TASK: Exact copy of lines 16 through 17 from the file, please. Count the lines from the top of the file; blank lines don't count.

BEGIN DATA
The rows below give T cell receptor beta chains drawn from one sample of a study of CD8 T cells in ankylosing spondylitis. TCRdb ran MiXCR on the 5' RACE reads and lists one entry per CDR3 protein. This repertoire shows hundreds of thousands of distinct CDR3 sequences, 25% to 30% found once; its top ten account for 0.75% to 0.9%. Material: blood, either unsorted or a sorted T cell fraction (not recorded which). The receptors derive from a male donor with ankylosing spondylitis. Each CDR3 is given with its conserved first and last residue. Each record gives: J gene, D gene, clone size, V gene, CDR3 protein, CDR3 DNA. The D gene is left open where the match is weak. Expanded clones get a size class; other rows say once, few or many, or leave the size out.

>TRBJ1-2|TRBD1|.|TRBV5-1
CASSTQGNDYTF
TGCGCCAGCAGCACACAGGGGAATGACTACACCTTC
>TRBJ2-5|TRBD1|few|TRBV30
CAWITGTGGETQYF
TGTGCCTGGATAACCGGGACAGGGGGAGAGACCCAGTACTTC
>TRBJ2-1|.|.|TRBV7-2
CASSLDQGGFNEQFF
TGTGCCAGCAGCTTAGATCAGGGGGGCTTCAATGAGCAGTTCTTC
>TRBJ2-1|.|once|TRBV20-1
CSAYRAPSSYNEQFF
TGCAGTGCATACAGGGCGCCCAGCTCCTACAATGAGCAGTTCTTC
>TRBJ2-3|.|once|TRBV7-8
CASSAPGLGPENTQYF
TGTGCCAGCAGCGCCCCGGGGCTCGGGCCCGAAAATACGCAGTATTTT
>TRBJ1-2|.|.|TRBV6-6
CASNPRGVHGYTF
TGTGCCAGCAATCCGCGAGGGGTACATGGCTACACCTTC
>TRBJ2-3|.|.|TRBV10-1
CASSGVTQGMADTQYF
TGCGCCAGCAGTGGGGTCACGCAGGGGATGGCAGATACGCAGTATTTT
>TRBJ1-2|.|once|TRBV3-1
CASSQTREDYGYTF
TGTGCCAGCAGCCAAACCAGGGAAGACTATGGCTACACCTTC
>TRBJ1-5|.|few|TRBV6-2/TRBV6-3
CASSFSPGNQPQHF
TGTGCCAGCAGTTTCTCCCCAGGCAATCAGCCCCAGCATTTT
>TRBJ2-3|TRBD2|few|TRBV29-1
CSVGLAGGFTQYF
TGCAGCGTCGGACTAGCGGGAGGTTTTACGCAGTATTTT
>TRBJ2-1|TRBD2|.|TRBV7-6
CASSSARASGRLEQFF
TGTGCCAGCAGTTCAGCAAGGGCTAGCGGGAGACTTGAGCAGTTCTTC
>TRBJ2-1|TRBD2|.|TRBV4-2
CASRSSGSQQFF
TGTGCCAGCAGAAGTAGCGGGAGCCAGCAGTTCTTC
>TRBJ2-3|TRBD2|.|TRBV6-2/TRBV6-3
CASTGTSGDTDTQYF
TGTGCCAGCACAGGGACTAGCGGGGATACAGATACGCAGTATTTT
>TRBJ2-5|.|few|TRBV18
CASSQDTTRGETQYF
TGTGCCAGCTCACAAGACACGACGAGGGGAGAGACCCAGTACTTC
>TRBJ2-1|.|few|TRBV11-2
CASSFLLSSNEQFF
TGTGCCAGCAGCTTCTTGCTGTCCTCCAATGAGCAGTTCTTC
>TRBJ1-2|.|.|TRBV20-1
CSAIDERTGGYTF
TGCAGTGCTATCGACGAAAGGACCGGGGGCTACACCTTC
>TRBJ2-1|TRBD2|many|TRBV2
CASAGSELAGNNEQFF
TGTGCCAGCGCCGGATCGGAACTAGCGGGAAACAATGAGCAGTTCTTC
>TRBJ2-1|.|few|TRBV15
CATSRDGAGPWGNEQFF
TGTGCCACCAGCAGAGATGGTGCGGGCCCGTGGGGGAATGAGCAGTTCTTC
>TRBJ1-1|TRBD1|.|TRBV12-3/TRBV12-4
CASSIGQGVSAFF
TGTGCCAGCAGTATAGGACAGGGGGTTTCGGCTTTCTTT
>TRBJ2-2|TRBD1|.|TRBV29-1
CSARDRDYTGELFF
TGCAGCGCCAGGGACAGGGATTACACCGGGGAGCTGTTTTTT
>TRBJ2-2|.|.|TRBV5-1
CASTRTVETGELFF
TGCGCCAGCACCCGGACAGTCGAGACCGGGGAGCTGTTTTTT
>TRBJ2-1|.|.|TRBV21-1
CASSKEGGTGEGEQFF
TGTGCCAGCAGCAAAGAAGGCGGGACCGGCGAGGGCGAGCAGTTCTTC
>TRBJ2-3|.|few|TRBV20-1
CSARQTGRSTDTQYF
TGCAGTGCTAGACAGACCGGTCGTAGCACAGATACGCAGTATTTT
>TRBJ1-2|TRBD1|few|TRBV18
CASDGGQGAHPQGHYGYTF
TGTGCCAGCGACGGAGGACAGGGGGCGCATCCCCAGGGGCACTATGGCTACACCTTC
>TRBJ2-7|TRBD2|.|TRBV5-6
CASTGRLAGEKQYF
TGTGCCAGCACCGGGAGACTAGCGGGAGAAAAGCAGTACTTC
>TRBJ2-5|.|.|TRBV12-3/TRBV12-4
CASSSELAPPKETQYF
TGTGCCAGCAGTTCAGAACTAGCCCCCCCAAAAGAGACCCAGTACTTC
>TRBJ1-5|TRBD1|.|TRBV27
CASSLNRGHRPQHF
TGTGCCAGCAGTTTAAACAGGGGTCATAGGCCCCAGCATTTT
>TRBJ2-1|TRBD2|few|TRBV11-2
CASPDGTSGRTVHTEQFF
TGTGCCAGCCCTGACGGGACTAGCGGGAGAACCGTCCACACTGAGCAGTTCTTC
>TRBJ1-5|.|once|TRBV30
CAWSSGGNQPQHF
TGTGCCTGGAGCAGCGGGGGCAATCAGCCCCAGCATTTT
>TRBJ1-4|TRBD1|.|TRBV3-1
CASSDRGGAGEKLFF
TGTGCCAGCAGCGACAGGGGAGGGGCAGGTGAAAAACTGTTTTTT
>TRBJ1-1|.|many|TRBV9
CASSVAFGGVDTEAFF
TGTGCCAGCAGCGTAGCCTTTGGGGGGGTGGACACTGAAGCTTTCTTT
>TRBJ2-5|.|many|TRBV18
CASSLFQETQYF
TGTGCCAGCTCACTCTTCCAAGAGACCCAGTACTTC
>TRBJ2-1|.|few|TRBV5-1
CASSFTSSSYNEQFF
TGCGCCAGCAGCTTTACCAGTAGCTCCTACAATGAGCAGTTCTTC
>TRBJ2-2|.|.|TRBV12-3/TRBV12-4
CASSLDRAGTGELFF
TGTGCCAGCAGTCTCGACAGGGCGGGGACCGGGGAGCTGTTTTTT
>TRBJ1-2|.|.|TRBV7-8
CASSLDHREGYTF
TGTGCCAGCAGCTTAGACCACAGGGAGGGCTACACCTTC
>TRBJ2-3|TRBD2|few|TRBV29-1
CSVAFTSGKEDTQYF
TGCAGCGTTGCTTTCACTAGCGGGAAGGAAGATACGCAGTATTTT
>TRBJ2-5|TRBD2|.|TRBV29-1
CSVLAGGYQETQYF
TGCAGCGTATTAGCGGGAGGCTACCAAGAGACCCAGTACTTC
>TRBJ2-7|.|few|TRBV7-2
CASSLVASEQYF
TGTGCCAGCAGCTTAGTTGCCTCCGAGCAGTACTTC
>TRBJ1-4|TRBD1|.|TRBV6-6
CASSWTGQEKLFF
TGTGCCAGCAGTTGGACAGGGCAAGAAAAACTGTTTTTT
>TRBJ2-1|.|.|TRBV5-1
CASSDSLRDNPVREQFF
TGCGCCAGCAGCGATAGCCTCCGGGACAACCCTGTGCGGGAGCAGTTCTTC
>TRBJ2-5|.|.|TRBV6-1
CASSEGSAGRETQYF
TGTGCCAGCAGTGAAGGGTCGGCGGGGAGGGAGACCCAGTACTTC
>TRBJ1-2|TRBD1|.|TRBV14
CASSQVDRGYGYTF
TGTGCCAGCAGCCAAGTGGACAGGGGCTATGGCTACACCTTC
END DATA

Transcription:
TGTGCCAGCAGCGCCCCGGGGCTCGGGCCCGAAAATACGCAGTATTTT
>TRBJ1-2|.|.|TRBV6-6